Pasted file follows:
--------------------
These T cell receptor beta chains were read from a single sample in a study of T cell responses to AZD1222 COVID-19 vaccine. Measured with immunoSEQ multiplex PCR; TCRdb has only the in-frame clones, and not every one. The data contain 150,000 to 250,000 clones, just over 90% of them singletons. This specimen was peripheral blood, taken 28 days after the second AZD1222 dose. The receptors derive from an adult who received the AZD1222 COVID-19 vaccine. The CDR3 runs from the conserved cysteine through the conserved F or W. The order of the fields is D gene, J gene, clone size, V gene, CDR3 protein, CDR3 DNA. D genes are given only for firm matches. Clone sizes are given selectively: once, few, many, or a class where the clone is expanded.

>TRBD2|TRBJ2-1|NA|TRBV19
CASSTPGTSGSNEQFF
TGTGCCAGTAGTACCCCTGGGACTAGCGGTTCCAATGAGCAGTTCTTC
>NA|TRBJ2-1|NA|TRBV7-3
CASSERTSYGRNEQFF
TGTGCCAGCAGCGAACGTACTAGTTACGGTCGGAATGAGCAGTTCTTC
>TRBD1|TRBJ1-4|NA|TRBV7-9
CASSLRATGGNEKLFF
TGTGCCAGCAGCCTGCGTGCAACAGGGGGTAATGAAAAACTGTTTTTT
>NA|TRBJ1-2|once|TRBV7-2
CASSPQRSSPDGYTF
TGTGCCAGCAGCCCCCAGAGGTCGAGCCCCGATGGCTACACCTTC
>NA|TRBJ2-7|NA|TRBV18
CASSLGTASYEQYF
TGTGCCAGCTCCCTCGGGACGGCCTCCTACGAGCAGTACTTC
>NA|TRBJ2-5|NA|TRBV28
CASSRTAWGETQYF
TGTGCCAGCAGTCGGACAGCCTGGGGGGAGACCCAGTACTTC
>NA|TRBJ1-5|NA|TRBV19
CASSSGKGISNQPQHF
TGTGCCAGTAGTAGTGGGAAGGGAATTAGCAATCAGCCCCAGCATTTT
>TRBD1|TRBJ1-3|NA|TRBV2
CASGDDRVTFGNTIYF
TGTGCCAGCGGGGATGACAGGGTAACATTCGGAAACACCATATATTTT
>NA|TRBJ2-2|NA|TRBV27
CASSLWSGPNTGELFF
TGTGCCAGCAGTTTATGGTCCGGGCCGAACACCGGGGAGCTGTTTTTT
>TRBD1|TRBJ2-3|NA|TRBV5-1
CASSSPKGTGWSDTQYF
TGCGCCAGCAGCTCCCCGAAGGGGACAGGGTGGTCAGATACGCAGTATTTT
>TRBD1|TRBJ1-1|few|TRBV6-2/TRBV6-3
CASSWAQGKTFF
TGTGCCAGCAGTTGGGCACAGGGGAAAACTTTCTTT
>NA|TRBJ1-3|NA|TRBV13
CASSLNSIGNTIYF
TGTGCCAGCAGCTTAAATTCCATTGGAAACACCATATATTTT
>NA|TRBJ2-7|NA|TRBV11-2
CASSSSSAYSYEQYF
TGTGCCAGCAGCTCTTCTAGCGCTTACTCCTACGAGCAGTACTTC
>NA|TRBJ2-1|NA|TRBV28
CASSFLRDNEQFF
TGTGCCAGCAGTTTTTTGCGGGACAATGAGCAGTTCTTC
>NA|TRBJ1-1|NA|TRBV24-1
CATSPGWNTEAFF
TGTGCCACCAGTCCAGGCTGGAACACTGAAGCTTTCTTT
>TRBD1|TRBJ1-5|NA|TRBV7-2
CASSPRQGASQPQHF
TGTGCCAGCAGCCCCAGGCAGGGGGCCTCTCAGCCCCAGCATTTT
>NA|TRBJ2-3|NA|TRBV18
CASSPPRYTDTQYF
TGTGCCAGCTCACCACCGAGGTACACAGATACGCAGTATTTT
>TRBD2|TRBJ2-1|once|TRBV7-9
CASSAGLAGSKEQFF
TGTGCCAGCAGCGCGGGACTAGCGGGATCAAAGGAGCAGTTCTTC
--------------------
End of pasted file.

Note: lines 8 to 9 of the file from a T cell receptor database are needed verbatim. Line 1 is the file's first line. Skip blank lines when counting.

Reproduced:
>TRBD1|TRBJ1-4|NA|TRBV7-9
CASSLRATGGNEKLFF